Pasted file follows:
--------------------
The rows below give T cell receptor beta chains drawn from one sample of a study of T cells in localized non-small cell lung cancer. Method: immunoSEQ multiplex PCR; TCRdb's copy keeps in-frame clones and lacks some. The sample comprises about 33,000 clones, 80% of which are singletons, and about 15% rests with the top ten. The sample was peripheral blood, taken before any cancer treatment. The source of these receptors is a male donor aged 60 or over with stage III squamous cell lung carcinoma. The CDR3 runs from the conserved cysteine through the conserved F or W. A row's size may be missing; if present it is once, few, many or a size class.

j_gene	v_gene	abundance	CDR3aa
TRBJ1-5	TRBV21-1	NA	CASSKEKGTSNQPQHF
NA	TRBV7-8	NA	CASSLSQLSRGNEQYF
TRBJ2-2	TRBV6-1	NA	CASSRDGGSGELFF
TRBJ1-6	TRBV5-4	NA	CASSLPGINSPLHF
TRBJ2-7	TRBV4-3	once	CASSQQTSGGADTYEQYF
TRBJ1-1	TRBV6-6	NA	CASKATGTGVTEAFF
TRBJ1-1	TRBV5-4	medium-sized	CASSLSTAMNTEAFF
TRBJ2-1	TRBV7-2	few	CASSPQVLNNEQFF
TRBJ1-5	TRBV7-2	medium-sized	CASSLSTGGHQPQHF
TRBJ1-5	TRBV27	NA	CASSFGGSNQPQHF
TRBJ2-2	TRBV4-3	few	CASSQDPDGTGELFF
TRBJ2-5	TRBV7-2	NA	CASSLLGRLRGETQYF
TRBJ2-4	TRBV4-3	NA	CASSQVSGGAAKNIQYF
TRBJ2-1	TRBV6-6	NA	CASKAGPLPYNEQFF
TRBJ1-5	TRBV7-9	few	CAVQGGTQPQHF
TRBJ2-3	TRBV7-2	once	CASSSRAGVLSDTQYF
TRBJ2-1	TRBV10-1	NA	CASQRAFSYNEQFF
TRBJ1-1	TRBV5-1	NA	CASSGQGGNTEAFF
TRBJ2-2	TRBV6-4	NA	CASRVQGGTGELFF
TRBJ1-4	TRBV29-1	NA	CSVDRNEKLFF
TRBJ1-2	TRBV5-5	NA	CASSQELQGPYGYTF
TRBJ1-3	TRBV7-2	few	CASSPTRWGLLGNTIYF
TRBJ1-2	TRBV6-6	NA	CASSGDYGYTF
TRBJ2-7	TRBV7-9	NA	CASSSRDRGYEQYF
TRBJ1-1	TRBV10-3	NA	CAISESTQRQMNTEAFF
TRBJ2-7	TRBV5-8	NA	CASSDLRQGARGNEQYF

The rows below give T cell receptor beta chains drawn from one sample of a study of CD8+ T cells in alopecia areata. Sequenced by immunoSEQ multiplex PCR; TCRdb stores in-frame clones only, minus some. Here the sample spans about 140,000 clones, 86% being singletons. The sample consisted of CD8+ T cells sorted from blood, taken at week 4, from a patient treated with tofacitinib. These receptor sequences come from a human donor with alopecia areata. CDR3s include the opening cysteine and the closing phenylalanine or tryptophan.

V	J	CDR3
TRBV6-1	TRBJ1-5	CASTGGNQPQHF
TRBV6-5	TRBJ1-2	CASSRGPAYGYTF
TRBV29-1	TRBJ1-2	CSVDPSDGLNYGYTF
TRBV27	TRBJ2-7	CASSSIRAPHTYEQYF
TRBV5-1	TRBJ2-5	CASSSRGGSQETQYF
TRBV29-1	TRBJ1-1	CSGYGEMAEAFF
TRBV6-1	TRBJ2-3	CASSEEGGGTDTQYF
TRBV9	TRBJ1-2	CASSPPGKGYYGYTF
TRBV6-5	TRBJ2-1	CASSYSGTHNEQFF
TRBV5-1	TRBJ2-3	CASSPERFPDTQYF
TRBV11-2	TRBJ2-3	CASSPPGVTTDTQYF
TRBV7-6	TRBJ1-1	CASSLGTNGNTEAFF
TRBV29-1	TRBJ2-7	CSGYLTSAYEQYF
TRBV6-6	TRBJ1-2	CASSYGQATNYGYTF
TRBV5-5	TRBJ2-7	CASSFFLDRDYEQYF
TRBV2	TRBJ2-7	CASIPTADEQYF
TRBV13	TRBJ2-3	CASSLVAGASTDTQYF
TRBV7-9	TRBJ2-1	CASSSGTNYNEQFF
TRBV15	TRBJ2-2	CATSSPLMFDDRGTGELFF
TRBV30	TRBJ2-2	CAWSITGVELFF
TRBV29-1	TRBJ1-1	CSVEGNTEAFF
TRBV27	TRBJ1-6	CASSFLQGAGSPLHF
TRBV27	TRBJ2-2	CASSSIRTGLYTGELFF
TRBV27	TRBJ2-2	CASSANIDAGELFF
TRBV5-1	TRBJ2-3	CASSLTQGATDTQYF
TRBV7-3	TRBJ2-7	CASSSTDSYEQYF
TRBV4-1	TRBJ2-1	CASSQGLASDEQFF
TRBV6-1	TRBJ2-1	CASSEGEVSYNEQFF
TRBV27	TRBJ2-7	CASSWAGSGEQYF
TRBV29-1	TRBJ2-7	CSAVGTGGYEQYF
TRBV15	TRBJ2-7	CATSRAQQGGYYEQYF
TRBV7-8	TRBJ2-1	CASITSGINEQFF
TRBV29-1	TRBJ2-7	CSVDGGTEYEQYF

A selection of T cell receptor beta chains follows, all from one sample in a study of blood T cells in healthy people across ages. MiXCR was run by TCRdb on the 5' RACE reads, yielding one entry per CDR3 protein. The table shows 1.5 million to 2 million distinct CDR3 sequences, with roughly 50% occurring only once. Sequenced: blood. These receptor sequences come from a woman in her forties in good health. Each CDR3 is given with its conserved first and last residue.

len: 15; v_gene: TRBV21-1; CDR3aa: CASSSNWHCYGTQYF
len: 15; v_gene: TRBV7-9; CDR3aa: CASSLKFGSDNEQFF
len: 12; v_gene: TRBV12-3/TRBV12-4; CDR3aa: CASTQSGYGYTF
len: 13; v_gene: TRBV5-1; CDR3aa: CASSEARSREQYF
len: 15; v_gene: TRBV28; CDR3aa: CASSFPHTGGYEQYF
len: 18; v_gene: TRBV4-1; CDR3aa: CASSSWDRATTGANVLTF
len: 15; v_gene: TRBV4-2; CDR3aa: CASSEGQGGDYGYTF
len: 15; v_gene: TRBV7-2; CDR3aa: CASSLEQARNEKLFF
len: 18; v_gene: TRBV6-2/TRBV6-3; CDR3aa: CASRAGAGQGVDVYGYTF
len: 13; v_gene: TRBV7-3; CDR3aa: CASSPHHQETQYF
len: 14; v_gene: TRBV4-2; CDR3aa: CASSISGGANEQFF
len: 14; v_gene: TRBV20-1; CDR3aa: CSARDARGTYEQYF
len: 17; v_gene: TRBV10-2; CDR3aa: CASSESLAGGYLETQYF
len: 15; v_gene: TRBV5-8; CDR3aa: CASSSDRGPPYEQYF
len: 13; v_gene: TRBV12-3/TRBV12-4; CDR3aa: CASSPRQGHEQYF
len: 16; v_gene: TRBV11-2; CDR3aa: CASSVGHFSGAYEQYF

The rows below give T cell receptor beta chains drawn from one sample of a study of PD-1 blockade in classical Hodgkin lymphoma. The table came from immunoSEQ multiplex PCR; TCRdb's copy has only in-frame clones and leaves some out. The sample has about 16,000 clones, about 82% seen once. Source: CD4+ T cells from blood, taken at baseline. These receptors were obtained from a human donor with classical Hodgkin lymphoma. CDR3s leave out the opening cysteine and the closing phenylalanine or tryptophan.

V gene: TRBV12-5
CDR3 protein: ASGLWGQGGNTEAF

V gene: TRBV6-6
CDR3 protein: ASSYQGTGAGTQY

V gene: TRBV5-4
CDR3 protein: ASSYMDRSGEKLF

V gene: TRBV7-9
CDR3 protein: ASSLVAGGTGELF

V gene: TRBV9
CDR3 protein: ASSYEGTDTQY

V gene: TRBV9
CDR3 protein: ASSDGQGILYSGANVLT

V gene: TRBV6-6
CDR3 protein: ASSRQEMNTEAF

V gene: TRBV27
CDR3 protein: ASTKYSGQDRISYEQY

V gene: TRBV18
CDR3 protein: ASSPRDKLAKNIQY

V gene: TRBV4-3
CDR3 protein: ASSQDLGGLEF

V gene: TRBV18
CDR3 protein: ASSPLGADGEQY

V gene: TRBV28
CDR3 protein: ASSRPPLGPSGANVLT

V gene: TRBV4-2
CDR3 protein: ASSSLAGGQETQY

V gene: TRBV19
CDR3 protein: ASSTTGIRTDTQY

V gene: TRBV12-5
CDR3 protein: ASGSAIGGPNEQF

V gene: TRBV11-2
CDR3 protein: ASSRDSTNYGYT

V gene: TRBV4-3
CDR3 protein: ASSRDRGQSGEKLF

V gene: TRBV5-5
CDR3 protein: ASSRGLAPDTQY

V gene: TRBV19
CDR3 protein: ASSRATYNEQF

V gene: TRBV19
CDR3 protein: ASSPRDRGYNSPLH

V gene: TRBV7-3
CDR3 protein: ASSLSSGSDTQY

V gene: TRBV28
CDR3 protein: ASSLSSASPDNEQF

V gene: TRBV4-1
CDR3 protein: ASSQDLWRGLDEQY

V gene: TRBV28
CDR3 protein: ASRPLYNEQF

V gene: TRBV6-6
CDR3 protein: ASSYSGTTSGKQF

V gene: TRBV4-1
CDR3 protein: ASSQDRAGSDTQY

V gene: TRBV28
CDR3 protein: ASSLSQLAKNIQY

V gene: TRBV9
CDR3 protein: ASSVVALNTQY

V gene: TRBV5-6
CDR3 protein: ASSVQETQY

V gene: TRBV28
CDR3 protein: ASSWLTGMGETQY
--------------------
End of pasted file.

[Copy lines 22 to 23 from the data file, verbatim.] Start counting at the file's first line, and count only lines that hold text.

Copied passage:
TRBJ1-4	TRBV29-1	NA	CSVDRNEKLFF
TRBJ1-2	TRBV5-5	NA	CASSQELQGPYGYTF